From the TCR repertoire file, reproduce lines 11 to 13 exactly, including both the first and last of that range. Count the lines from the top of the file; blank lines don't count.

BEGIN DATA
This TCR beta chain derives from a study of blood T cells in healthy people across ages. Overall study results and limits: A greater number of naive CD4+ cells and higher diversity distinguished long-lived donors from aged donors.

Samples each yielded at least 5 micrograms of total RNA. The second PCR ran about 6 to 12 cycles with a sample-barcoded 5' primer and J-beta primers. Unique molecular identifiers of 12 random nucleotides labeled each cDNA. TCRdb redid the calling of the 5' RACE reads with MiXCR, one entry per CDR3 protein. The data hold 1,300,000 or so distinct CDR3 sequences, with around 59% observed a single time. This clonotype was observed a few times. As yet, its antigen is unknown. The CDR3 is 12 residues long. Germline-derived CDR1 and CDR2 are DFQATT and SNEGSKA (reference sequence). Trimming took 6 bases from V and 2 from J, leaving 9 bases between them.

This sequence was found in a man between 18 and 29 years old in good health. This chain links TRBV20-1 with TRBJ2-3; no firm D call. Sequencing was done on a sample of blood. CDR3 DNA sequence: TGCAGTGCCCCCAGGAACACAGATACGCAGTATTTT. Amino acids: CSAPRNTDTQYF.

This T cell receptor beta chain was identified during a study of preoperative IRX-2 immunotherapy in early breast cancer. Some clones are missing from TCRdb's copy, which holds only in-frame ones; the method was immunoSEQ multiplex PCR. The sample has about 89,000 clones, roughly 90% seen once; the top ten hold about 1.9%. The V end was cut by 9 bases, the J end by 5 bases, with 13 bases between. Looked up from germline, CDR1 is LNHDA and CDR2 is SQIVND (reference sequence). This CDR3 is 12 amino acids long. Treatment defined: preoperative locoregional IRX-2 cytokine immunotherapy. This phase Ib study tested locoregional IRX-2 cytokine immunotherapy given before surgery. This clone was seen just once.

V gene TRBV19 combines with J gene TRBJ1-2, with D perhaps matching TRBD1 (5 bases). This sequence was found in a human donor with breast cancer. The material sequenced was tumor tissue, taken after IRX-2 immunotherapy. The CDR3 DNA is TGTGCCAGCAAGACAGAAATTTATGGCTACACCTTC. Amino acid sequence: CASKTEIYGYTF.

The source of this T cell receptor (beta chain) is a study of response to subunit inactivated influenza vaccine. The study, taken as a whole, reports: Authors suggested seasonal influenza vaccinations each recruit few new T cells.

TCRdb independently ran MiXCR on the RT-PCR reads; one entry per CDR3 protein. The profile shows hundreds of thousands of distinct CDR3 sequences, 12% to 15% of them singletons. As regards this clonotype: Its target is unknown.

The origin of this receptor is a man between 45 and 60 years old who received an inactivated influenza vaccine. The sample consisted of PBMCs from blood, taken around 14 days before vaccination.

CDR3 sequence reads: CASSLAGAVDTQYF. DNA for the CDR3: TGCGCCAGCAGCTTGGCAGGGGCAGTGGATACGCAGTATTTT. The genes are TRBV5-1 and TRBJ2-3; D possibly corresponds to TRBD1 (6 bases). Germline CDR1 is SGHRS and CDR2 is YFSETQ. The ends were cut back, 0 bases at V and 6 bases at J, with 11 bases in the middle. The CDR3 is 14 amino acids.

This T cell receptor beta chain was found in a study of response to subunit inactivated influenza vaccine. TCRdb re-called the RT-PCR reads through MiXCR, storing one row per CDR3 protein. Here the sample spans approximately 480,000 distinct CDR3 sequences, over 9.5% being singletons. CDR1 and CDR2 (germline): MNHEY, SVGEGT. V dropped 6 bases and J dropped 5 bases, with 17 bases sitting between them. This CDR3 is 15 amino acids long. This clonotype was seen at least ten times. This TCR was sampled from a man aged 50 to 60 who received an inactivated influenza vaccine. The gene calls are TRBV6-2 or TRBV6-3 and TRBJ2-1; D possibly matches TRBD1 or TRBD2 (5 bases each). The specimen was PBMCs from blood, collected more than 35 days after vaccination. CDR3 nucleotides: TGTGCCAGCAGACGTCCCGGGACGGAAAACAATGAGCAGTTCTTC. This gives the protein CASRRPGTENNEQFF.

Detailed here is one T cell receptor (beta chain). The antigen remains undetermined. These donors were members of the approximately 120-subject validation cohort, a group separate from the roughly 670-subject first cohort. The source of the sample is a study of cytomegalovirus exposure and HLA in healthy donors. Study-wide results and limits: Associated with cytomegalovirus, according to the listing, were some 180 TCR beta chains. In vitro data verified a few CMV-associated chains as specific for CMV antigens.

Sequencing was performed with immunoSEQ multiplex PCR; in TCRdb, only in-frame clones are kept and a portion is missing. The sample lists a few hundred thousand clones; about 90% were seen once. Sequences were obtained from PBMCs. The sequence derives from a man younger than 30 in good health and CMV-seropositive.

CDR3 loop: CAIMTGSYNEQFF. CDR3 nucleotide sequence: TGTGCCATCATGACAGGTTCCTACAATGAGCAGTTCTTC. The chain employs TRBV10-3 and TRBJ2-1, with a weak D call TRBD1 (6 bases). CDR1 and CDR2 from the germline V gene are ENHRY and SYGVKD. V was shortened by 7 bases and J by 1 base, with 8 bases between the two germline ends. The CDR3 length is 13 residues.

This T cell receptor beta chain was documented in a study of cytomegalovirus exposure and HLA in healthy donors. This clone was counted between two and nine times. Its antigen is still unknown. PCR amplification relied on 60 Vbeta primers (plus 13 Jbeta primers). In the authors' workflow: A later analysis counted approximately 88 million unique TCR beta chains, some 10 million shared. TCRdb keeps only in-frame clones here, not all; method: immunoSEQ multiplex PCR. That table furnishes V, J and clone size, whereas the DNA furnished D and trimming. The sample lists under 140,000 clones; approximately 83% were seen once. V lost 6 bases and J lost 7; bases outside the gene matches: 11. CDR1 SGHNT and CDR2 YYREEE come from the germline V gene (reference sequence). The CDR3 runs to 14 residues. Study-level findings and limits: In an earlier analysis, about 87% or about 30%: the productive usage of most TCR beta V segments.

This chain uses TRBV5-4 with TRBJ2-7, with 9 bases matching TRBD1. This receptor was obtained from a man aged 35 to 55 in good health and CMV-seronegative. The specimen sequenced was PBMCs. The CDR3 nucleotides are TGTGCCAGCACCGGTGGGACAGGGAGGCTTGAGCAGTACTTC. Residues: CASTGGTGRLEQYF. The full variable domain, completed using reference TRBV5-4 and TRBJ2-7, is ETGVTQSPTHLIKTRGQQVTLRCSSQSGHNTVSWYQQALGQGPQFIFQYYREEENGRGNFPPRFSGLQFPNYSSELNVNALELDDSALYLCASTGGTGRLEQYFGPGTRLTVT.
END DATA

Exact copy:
Detailed here is one T cell receptor (beta chain). The antigen remains undetermined. These donors were members of the approximately 120-subject validation cohort, a group separate from the roughly 670-subject first cohort. The source of the sample is a study of cytomegalovirus exposure and HLA in healthy donors. Study-wide results and limits: Associated with cytomegalovirus, according to the listing, were some 180 TCR beta chains. In vitro data verified a few CMV-associated chains as specific for CMV antigens.

Sequencing was performed with immunoSEQ multiplex PCR; in TCRdb, only in-frame clones are kept and a portion is missing. The sample lists a few hundred thousand clones; about 90% were seen once. Sequences were obtained from PBMCs. The sequence derives from a man younger than 30 in good health and CMV-seropositive.

CDR3 loop: CAIMTGSYNEQFF. CDR3 nucleotide sequence: TGTGCCATCATGACAGGTTCCTACAATGAGCAGTTCTTC. The chain employs TRBV10-3 and TRBJ2-1, with a weak D call TRBD1 (6 bases). CDR1 and CDR2 from the germline V gene are ENHRY and SYGVKD. V was shortened by 7 bases and J by 1 base, with 8 bases between the two germline ends. The CDR3 length is 13 residues.